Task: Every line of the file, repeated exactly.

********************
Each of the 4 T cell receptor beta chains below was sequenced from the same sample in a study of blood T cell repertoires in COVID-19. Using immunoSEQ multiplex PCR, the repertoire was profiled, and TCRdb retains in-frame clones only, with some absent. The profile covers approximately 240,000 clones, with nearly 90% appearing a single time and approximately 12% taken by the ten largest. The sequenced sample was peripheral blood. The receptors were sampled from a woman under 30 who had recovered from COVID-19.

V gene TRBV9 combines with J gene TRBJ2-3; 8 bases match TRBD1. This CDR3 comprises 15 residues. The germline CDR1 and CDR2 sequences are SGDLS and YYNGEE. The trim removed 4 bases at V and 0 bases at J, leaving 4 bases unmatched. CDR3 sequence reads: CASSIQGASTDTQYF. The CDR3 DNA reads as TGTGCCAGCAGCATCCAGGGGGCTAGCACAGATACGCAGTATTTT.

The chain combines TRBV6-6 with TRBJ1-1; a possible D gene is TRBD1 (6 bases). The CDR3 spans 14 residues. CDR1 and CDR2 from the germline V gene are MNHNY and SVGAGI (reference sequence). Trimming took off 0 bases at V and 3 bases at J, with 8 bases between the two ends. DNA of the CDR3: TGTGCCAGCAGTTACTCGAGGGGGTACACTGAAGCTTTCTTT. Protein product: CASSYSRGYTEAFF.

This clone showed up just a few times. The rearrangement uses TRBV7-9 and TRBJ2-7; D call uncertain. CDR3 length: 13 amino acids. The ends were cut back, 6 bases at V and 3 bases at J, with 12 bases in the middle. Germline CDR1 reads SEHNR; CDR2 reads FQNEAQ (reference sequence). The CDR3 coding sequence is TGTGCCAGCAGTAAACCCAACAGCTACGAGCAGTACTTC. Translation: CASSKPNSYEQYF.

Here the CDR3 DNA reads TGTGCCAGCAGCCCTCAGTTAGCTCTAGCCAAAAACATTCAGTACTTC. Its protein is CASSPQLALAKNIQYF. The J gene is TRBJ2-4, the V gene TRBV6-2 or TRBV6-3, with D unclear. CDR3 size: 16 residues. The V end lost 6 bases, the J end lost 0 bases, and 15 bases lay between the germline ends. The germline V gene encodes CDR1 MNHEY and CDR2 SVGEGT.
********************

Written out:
Each of the 4 T cell receptor beta chains below was sequenced from the same sample in a study of blood T cell repertoires in COVID-19. Using immunoSEQ multiplex PCR, the repertoire was profiled, and TCRdb retains in-frame clones only, with some absent. The profile covers approximately 240,000 clones, with nearly 90% appearing a single time and approximately 12% taken by the ten largest. The sequenced sample was peripheral blood. The receptors were sampled from a woman under 30 who had recovered from COVID-19.

V gene TRBV9 combines with J gene TRBJ2-3; 8 bases match TRBD1. This CDR3 comprises 15 residues. The germline CDR1 and CDR2 sequences are SGDLS and YYNGEE. The trim removed 4 bases at V and 0 bases at J, leaving 4 bases unmatched. CDR3 sequence reads: CASSIQGASTDTQYF. The CDR3 DNA reads as TGTGCCAGCAGCATCCAGGGGGCTAGCACAGATACGCAGTATTTT.

The chain combines TRBV6-6 with TRBJ1-1; a possible D gene is TRBD1 (6 bases). The CDR3 spans 14 residues. CDR1 and CDR2 from the germline V gene are MNHNY and SVGAGI (reference sequence). Trimming took off 0 bases at V and 3 bases at J, with 8 bases between the two ends. DNA of the CDR3: TGTGCCAGCAGTTACTCGAGGGGGTACACTGAAGCTTTCTTT. Protein product: CASSYSRGYTEAFF.

This clone showed up just a few times. The rearrangement uses TRBV7-9 and TRBJ2-7; D call uncertain. CDR3 length: 13 amino acids. The ends were cut back, 6 bases at V and 3 bases at J, with 12 bases in the middle. Germline CDR1 reads SEHNR; CDR2 reads FQNEAQ (reference sequence). The CDR3 coding sequence is TGTGCCAGCAGTAAACCCAACAGCTACGAGCAGTACTTC. Translation: CASSKPNSYEQYF.

Here the CDR3 DNA reads TGTGCCAGCAGCCCTCAGTTAGCTCTAGCCAAAAACATTCAGTACTTC. Its protein is CASSPQLALAKNIQYF. The J gene is TRBJ2-4, the V gene TRBV6-2 or TRBV6-3, with D unclear. CDR3 size: 16 residues. The V end lost 6 bases, the J end lost 0 bases, and 15 bases lay between the germline ends. The germline V gene encodes CDR1 MNHEY and CDR2 SVGEGT.